A business coach or business coaching is a relatively new phenomenon that has started getting wide acceptance. However, to the public, and even to business coaches themselves, the role of a business coach is sometimes blurry due to the varied functions they perform. In general, a business coach may perform bits of the duties of a management coach, an executive coach, a proper business coach, or a life coach. But all of these service roles are seen differently by those who specialize in coaching.

Coaching has come a long way from being primarily a learning/development activity associated with acquisition of particular skills to an activity that seeks to implement behavioral change as its end result. In his excellent book, Psychological Dimensions of Executive Coaching (2006), Peter Bluckert deals with the dilemma of defining the phenomenon of coaching and says, “In the world of business, for coaching to be seen as relevant and a positive intervention, it must go beyond the facilitation of learning and development and directly translate into more effective action and improved performance.”

These are the promises upon which a business coach justifies his services, and succeeds by delivering upon those promises.

According to Bluckert, in business environments, coaches belong primarily to four types:

A management coach: A management coach is seen to be different from a business coach, which is a more generic term, and a management coach is expected to confine his activities to coaching line-managers.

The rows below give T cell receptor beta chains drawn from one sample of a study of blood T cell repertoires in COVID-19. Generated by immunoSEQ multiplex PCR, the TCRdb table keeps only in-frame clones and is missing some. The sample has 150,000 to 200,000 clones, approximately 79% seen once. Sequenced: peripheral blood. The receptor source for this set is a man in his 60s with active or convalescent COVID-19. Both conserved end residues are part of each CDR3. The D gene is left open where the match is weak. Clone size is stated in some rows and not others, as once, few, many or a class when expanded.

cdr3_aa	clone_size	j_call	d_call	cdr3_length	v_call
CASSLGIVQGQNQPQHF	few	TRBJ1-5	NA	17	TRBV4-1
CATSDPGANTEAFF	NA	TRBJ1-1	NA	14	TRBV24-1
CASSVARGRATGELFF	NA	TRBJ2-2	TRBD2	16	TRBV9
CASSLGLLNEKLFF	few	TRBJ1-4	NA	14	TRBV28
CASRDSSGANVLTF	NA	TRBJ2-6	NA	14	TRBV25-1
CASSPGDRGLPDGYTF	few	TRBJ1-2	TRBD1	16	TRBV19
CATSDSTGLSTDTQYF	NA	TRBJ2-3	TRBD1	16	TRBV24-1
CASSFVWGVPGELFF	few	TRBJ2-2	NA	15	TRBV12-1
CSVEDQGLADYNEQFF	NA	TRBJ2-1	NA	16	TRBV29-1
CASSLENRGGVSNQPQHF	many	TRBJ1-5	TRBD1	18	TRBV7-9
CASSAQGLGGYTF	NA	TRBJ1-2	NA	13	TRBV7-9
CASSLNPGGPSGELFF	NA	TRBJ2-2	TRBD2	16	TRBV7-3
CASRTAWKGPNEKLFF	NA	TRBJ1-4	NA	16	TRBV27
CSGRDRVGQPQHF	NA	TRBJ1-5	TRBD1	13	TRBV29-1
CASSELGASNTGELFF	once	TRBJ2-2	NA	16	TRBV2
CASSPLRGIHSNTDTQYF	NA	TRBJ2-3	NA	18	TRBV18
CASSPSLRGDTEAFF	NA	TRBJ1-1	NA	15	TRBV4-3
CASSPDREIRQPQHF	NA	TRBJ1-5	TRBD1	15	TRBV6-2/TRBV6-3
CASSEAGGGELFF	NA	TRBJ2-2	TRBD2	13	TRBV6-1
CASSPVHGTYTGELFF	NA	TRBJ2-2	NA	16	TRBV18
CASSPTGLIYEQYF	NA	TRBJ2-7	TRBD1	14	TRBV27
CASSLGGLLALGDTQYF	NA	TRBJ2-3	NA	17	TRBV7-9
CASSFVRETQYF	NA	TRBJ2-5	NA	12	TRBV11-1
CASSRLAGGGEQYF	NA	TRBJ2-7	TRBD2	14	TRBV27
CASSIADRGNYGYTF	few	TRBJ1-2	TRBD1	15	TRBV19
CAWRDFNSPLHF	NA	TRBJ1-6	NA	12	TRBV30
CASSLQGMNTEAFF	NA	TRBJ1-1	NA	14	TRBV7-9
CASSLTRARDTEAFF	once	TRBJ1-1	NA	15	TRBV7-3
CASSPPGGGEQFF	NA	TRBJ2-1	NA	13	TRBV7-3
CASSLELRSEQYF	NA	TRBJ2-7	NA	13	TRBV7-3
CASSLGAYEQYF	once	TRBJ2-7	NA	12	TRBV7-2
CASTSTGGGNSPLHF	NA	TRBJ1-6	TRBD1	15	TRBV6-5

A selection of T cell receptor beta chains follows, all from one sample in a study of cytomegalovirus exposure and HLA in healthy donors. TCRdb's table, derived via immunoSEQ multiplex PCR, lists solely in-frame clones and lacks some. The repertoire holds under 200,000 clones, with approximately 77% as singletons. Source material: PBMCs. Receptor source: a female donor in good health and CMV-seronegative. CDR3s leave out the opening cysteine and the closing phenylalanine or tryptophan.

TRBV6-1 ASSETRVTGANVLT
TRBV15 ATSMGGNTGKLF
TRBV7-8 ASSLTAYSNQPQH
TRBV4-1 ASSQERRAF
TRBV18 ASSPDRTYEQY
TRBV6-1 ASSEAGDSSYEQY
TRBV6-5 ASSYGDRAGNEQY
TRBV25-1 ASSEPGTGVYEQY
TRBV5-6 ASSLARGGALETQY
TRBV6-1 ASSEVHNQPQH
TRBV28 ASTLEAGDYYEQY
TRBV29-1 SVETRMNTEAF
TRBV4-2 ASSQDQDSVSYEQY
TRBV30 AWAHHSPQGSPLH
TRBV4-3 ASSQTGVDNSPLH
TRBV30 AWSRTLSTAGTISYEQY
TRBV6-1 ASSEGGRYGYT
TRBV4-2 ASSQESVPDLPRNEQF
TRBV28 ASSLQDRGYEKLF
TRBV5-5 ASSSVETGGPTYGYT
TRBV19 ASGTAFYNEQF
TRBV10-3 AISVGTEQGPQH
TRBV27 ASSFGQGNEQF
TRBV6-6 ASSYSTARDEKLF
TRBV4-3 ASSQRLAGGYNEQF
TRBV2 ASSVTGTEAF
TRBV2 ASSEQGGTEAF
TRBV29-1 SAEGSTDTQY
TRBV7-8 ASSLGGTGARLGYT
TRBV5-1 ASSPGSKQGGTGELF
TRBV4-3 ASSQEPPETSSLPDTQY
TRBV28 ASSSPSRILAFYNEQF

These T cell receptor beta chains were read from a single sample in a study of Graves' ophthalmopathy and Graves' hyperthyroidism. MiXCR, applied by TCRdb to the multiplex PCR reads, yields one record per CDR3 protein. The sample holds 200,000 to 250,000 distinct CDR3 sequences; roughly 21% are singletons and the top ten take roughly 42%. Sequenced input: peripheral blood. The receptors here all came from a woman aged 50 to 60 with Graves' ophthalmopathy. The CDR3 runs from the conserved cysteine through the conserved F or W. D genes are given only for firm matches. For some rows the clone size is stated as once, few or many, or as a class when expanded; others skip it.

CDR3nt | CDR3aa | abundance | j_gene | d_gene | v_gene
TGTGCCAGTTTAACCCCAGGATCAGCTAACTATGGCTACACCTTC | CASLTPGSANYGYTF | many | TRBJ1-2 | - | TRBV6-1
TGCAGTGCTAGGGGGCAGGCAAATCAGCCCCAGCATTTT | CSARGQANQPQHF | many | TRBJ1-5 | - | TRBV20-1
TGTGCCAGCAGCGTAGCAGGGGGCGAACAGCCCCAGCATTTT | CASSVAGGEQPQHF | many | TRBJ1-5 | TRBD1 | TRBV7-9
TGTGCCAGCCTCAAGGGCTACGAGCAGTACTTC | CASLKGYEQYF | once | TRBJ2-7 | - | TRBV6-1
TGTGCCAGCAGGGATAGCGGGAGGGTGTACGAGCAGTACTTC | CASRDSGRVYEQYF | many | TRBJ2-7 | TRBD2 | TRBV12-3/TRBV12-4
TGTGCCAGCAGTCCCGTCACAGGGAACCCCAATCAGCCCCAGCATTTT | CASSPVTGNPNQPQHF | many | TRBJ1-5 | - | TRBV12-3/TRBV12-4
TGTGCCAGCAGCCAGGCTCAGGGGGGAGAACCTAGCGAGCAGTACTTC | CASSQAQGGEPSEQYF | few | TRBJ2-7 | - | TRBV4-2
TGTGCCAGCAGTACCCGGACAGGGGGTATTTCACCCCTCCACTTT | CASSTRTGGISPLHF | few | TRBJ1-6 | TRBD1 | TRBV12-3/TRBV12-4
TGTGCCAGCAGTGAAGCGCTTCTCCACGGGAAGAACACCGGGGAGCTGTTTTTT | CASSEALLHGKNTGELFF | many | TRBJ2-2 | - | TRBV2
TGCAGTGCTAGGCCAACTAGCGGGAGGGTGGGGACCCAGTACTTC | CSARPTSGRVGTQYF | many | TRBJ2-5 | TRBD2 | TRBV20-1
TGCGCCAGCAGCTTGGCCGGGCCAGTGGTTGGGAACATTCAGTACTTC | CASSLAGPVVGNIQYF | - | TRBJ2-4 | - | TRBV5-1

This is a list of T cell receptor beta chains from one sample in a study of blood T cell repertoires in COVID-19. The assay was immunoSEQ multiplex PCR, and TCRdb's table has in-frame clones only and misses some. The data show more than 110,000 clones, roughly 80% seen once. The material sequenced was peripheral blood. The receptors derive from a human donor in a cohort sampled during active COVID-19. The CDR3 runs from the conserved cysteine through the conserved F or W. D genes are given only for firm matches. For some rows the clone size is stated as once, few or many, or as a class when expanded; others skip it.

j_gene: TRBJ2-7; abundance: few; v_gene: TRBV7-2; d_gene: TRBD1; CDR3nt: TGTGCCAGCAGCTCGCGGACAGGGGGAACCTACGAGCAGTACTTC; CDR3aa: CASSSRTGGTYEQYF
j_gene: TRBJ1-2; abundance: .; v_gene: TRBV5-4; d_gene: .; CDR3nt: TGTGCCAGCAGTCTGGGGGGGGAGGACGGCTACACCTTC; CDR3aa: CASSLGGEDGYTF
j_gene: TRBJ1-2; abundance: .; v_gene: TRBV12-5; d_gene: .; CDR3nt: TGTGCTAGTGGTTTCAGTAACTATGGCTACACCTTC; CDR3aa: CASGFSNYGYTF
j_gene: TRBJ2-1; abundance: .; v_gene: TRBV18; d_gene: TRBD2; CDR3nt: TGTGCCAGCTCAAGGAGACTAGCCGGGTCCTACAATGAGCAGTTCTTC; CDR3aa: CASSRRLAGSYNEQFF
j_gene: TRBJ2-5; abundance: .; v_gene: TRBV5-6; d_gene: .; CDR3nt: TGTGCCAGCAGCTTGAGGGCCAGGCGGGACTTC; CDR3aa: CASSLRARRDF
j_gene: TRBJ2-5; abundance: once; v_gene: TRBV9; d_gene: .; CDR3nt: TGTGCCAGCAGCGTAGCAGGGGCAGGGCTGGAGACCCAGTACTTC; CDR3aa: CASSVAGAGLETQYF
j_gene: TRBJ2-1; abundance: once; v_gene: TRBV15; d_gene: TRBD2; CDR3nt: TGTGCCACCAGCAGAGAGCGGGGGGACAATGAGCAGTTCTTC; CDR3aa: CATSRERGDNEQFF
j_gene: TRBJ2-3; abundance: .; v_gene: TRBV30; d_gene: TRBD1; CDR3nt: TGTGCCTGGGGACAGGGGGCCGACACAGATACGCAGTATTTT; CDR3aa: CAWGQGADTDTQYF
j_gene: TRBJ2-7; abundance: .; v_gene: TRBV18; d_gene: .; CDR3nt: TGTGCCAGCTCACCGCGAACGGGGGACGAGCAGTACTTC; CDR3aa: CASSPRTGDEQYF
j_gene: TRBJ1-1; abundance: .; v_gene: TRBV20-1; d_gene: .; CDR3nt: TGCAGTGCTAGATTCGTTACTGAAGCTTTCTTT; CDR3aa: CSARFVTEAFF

A business coach: A business coach undertakes a greater array of activities, and is thus a more generic term. A business coach is not confined only to working with line managers, or executives, or business owners. The term “business coach” remains more malleable than others in the coaching industry, and stretches from internal HR coaching to leadership coaching. The focus of a business coach may also range from coaching the acquisition of particular skills, to leadership development, or bringing strategic focus in business planning. In a performance based organizational culture, a business coach may be employed in improving the system at any level, from decision-making boards to units of technicians.

An executive coach: In contrast to a business coach, an executive coach focuses his attention upon a particular executive or group of executives. They are not simple experts engaged in the learning and development process, but are behaviorally trained practitioners who work with well-defined methods.

A life coach: A life coach is a service role that is quite popular but little understood. In contrast to business coaches or executive coaches, life coaches are usually employed by individuals on their personal capacities to bring change or success in their lives. Life coaches focus on their individual clients; try to learn the motivations of their clients and try to align their desires and skills with practical earning situations or possibilities of self-actualization.

Author's Bio: 

For every business to be successful an organization needs a professional business coach.BBI business coaching services encourage employees from HR to a leader to an executive to understand their role in the organization and to motivate and prepare them mentally to tackle any situation so that they make good process or business decision.